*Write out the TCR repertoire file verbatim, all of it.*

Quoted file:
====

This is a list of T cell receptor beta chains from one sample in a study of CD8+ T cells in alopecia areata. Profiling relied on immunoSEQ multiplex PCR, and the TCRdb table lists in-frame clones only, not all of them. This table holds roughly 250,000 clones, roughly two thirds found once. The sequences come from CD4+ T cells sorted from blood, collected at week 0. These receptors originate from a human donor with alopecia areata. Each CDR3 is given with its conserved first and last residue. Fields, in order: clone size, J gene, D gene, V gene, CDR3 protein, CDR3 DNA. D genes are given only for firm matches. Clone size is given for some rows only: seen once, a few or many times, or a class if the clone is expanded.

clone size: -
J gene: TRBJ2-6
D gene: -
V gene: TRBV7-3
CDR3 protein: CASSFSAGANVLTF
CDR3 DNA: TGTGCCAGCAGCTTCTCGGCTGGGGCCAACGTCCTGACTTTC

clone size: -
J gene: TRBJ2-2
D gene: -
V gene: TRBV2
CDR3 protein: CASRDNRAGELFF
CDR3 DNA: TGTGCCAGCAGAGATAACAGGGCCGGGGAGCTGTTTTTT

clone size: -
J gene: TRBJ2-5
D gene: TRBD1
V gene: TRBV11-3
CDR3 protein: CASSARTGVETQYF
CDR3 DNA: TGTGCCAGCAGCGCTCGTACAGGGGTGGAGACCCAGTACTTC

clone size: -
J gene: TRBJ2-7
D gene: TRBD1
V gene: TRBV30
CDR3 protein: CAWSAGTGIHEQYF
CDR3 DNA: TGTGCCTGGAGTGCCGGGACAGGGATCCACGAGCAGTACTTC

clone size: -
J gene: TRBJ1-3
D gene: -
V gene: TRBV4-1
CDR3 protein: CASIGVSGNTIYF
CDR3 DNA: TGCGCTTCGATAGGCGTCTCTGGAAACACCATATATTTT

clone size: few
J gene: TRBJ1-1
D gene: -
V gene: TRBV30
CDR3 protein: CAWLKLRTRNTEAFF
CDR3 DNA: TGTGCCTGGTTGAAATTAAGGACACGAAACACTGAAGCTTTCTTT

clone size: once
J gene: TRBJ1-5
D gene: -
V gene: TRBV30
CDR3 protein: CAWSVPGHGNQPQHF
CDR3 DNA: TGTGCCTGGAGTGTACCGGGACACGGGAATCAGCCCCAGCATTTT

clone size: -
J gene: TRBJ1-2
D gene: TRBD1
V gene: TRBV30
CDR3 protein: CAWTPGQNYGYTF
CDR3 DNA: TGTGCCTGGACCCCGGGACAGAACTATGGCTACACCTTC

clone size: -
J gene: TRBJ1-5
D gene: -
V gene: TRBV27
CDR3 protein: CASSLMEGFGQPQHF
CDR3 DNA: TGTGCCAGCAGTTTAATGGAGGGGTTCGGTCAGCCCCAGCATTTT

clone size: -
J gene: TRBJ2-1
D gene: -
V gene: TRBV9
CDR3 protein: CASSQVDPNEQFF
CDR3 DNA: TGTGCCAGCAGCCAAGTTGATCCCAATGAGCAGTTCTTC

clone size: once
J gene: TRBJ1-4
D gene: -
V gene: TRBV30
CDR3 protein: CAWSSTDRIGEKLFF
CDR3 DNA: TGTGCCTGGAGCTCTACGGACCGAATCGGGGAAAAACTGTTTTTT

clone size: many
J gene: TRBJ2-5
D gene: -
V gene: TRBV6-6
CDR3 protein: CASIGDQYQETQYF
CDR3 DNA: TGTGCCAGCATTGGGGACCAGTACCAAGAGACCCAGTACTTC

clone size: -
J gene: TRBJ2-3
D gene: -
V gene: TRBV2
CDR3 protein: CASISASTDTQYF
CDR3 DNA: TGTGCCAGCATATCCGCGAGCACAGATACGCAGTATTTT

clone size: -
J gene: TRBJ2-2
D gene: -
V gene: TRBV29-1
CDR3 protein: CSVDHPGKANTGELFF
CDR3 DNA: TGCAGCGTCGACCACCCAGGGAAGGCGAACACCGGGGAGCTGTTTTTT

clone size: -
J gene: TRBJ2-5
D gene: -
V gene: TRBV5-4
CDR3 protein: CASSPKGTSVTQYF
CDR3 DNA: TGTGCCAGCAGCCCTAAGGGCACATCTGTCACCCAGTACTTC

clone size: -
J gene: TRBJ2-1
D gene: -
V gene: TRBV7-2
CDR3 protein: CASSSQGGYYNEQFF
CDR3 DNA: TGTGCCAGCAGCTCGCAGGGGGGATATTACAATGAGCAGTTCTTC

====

This is a list of T cell receptor beta chains from one sample in a study of CD8+ T cells in alopecia areata. Profiling relied on immunoSEQ multiplex PCR, and the TCRdb table lists in-frame clones only, not all of them. This table holds roughly 250,000 clones, roughly two thirds found once. The sequences come from CD4+ T cells sorted from blood, collected at week 0. These receptors originate from a human donor with alopecia areata. Each CDR3 is given with its conserved first and last residue. Fields, in order: clone size, J gene, D gene, V gene, CDR3 protein, CDR3 DNA. D genes are given only for firm matches. Clone size is given for some rows only: seen once, a few or many times, or a class if the clone is expanded.

clone size: -
J gene: TRBJ2-6
D gene: -
V gene: TRBV7-3
CDR3 protein: CASSFSAGANVLTF
CDR3 DNA: TGTGCCAGCAGCTTCTCGGCTGGGGCCAACGTCCTGACTTTC

clone size: -
J gene: TRBJ2-2
D gene: -
V gene: TRBV2
CDR3 protein: CASRDNRAGELFF
CDR3 DNA: TGTGCCAGCAGAGATAACAGGGCCGGGGAGCTGTTTTTT

clone size: -
J gene: TRBJ2-5
D gene: TRBD1
V gene: TRBV11-3
CDR3 protein: CASSARTGVETQYF
CDR3 DNA: TGTGCCAGCAGCGCTCGTACAGGGGTGGAGACCCAGTACTTC

clone size: -
J gene: TRBJ2-7
D gene: TRBD1
V gene: TRBV30
CDR3 protein: CAWSAGTGIHEQYF
CDR3 DNA: TGTGCCTGGAGTGCCGGGACAGGGATCCACGAGCAGTACTTC

clone size: -
J gene: TRBJ1-3
D gene: -
V gene: TRBV4-1
CDR3 protein: CASIGVSGNTIYF
CDR3 DNA: TGCGCTTCGATAGGCGTCTCTGGAAACACCATATATTTT

clone size: few
J gene: TRBJ1-1
D gene: -
V gene: TRBV30
CDR3 protein: CAWLKLRTRNTEAFF
CDR3 DNA: TGTGCCTGGTTGAAATTAAGGACACGAAACACTGAAGCTTTCTTT

clone size: once
J gene: TRBJ1-5
D gene: -
V gene: TRBV30
CDR3 protein: CAWSVPGHGNQPQHF
CDR3 DNA: TGTGCCTGGAGTGTACCGGGACACGGGAATCAGCCCCAGCATTTT

clone size: -
J gene: TRBJ1-2
D gene: TRBD1
V gene: TRBV30
CDR3 protein: CAWTPGQNYGYTF
CDR3 DNA: TGTGCCTGGACCCCGGGACAGAACTATGGCTACACCTTC

clone size: -
J gene: TRBJ1-5
D gene: -
V gene: TRBV27
CDR3 protein: CASSLMEGFGQPQHF
CDR3 DNA: TGTGCCAGCAGTTTAATGGAGGGGTTCGGTCAGCCCCAGCATTTT

clone size: -
J gene: TRBJ2-1
D gene: -
V gene: TRBV9
CDR3 protein: CASSQVDPNEQFF
CDR3 DNA: TGTGCCAGCAGCCAAGTTGATCCCAATGAGCAGTTCTTC

clone size: once
J gene: TRBJ1-4
D gene: -
V gene: TRBV30
CDR3 protein: CAWSSTDRIGEKLFF
CDR3 DNA: TGTGCCTGGAGCTCTACGGACCGAATCGGGGAAAAACTGTTTTTT

clone size: many
J gene: TRBJ2-5
D gene: -
V gene: TRBV6-6
CDR3 protein: CASIGDQYQETQYF
CDR3 DNA: TGTGCCAGCATTGGGGACCAGTACCAAGAGACCCAGTACTTC

clone size: -
J gene: TRBJ2-3
D gene: -
V gene: TRBV2
CDR3 protein: CASISASTDTQYF
CDR3 DNA: TGTGCCAGCATATCCGCGAGCACAGATACGCAGTATTTT

clone size: -
J gene: TRBJ2-2
D gene: -
V gene: TRBV29-1
CDR3 protein: CSVDHPGKANTGELFF
CDR3 DNA: TGCAGCGTCGACCACCCAGGGAAGGCGAACACCGGGGAGCTGTTTTTT

clone size: -
J gene: TRBJ2-5
D gene: -
V gene: TRBV5-4
CDR3 protein: CASSPKGTSVTQYF
CDR3 DNA: TGTGCCAGCAGCCCTAAGGGCACATCTGTCACCCAGTACTTC

clone size: -
J gene: TRBJ2-1
D gene: -
V gene: TRBV7-2
CDR3 protein: CASSSQGGYYNEQFF
CDR3 DNA: TGTGCCAGCAGCTCGCAGGGGGGATATTACAATGAGCAGTTCTTC